Swooning over tamales
The recipe I use is from Rick Bayless, whom I would run away with in a second if only he promised to cook for me every day (sorry, Hubby). I know, I know. I’m a faithless hussy. But seriously, withhold judgment until you try the tamales. And then even a little longer until you nose around on his website. The man is magic in the kitchen. But I digress.
Making the filling, making the masa dough, folding the husks… this all takes hours. Tamales are party food. Something to make when there’s a lot of hands on deck. They’re traditionally made at Christmas-time, and I’ve been making them most years since I discovered how much I love them, either for my in-laws or my own family.
I made today’s batch by myself. Hubby has gone to Lake Placid for the evening to see his sister and her family, and I’m working on my weekly detox from work. Something about being crazy busy and stressed at work makes me unwilling to socialize on the weekends. I am hoping that this ebbs in a couple of weeks and that I can return to the land of regular humans. But we’ll see. In the meantime, I’m doing lots of reading, lots of cooking, and trying not to think about how much damn work I have to do come Monday. And I make tamales.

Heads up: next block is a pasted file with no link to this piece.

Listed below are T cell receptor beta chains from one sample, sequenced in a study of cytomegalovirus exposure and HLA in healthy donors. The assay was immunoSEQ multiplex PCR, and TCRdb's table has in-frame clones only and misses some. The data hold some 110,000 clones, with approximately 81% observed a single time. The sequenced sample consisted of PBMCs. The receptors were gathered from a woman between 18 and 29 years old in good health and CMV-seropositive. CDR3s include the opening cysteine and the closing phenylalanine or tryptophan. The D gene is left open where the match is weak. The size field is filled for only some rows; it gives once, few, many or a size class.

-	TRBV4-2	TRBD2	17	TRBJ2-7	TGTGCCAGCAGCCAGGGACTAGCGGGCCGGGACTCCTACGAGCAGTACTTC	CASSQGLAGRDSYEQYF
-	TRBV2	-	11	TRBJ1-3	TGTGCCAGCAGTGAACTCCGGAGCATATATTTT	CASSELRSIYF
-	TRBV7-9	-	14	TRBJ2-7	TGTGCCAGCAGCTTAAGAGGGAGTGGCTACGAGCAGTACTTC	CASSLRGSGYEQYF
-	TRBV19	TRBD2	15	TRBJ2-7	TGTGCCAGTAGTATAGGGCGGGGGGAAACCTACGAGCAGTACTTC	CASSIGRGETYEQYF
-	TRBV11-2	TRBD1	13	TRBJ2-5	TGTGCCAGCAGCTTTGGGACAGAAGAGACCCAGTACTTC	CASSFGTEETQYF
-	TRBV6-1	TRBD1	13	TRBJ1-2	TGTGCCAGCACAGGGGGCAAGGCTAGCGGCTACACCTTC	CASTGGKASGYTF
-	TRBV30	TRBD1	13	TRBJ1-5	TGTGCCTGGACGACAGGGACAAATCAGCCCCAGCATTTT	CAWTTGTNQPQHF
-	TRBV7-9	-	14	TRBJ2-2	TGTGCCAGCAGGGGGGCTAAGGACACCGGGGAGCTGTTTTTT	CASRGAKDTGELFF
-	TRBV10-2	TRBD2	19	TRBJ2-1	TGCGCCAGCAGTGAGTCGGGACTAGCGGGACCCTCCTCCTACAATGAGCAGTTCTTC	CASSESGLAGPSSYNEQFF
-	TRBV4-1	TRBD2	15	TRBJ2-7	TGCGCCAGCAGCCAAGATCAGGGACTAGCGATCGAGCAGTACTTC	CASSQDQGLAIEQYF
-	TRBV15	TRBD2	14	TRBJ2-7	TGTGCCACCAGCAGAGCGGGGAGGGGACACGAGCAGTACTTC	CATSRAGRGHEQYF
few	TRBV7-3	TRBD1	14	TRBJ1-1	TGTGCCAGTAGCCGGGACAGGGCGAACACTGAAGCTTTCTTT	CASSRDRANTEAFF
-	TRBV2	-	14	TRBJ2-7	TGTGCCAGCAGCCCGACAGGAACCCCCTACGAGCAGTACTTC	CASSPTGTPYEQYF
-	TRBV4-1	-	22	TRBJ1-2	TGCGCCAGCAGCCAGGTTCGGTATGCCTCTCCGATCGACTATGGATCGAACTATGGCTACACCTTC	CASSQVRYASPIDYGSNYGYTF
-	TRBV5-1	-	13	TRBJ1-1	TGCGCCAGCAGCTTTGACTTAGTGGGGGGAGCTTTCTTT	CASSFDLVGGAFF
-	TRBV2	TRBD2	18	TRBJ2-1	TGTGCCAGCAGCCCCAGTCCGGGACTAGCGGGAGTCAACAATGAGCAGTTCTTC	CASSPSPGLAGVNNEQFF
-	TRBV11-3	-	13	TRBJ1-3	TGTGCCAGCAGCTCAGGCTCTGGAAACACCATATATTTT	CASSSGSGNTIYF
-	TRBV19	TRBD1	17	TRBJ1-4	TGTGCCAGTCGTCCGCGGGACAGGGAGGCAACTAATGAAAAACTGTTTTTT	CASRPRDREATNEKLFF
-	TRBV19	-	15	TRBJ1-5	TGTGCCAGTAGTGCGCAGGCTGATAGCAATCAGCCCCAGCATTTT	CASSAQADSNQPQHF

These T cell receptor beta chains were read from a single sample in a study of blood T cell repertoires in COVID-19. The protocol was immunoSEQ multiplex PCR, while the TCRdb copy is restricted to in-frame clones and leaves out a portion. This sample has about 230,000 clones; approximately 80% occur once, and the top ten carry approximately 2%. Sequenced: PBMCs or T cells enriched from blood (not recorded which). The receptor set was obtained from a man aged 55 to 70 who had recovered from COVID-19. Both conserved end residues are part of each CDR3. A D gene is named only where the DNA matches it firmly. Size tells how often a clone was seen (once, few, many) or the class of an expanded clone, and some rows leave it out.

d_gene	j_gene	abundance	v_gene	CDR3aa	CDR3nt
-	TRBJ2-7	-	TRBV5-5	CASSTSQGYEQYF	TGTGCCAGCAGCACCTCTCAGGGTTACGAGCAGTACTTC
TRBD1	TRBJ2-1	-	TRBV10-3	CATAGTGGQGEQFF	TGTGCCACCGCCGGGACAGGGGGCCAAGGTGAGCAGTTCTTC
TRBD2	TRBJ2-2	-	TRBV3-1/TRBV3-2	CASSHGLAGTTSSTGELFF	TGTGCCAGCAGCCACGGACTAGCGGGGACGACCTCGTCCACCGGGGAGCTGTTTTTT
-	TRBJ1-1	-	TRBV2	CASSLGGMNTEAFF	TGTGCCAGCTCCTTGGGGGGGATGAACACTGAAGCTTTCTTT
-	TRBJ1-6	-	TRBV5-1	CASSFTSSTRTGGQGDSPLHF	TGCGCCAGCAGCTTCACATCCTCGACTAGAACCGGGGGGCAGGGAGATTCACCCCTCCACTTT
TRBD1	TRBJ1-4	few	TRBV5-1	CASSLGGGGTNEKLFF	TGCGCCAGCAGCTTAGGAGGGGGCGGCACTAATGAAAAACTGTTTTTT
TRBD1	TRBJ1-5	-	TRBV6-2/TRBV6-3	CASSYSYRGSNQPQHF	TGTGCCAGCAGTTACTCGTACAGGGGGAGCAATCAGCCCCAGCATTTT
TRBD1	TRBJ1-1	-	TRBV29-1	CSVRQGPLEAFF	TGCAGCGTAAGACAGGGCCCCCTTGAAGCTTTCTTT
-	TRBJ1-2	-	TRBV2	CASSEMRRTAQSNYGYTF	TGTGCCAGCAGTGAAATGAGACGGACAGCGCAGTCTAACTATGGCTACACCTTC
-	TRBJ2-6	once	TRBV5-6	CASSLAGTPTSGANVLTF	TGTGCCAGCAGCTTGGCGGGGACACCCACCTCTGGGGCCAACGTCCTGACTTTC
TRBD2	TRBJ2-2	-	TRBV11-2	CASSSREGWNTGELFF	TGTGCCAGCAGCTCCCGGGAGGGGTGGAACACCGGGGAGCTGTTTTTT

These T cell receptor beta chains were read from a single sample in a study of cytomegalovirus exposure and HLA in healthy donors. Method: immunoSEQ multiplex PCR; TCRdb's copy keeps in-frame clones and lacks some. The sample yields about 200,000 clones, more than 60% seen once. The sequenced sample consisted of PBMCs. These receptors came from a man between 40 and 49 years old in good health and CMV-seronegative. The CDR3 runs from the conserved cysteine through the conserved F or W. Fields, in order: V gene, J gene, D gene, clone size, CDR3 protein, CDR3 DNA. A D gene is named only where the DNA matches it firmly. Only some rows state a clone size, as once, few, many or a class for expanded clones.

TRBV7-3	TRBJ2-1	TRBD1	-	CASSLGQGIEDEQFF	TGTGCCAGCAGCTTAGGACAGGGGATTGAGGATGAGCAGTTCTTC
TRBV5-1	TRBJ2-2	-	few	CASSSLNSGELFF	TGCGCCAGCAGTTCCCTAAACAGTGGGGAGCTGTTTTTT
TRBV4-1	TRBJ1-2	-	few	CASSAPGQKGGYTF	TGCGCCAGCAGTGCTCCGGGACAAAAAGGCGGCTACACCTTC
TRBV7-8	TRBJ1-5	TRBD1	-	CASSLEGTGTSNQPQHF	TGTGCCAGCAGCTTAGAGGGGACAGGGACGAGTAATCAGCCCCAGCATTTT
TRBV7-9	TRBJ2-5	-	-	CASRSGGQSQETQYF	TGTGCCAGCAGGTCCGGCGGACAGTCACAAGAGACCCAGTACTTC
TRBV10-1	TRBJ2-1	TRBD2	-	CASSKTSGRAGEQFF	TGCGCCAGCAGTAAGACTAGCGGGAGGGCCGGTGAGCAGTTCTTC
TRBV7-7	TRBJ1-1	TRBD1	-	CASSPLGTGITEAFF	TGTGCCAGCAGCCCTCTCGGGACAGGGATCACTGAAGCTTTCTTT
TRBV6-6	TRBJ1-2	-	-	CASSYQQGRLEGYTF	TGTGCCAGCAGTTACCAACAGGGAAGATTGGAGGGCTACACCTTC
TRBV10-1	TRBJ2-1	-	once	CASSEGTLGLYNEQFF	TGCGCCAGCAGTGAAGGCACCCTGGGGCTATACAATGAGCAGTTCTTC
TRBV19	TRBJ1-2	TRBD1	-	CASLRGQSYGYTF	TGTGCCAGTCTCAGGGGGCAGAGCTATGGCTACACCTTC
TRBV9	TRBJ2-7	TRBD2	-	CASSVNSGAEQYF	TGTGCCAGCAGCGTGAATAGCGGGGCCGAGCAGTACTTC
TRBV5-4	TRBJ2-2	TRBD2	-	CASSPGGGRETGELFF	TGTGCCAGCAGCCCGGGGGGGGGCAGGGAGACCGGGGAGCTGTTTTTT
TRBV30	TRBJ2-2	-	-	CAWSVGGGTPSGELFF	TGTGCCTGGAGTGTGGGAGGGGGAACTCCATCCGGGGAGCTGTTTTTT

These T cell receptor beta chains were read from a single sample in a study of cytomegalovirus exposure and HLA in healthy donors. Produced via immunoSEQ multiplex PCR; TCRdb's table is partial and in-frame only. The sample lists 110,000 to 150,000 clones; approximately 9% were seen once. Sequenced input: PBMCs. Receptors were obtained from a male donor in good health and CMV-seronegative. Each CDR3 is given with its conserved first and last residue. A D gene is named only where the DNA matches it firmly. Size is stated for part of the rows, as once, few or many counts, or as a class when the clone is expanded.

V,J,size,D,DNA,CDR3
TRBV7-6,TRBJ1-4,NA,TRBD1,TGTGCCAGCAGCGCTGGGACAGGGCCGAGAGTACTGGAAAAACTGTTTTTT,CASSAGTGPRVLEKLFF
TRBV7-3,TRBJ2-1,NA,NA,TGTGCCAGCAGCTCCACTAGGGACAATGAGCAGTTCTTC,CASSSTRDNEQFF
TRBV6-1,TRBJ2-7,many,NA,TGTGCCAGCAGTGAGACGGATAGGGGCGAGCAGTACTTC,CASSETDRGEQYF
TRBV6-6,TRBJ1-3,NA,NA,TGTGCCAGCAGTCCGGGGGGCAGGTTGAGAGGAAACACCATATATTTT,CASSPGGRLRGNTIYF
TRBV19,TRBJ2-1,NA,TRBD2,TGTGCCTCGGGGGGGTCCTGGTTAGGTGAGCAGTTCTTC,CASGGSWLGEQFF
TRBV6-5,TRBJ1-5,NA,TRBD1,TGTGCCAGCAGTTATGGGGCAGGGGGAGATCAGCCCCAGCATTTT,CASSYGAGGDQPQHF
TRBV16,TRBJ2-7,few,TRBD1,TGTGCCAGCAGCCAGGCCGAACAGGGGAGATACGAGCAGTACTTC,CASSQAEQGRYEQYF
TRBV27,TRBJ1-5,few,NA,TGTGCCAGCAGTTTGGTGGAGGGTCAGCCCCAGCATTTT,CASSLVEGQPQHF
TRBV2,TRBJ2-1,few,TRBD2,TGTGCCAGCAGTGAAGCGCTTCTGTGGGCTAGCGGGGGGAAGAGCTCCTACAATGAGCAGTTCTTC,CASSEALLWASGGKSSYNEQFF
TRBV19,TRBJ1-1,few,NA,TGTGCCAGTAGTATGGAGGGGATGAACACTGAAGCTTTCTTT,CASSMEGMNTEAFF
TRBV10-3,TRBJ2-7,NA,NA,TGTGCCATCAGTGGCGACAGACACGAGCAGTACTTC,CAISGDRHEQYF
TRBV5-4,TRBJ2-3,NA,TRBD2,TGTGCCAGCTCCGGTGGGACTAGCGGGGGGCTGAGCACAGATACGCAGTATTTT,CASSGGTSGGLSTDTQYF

I made red chili pork for the filling, and this is what I mostly do. However, chicken cooked with tomatillos is also nice. And I just saw a recipe for chocolate tamales. I think this sounds inspired but I didn’t have any chocolate today. Actually, I didn’t have corn husks either. And it’s a measure of my devotion to these things that I drove into Burlington to buy the damn husks. This is a 45 minute drive, people, and one that I make five days a week, and the last thing I want to do on the weekend. They’re that good.
Tamales are steamed. They’re a lot like dumplings actually. And they steam for a looooong time- more than an hour. I’m not afraid to admit that I’ve ruined more than one pot by boiling it dry. My attention span is apparently something less than an hour and a half. On one memorable occasion, the smoke alarm went off and the pot heated to the point where the bottom actually melted to conform to the shape of my electric burner. I shudder to think how hot that pot was. We’d retired to the porch for a drink while we waited for them to finish steaming. Those tamales tasted like carbon. I think we ate them anyway.
Calamity aside, I love these things. And I wish you’d make them so that you’ll love them too. You now have the benefit of knowing how not to make them (by letting the pot boil dry) and the benefit of knowing how they make one northern girl swoon. So try them out. Tell me what you think. I bet you’ll be willing to run away with Rick Bayless, too.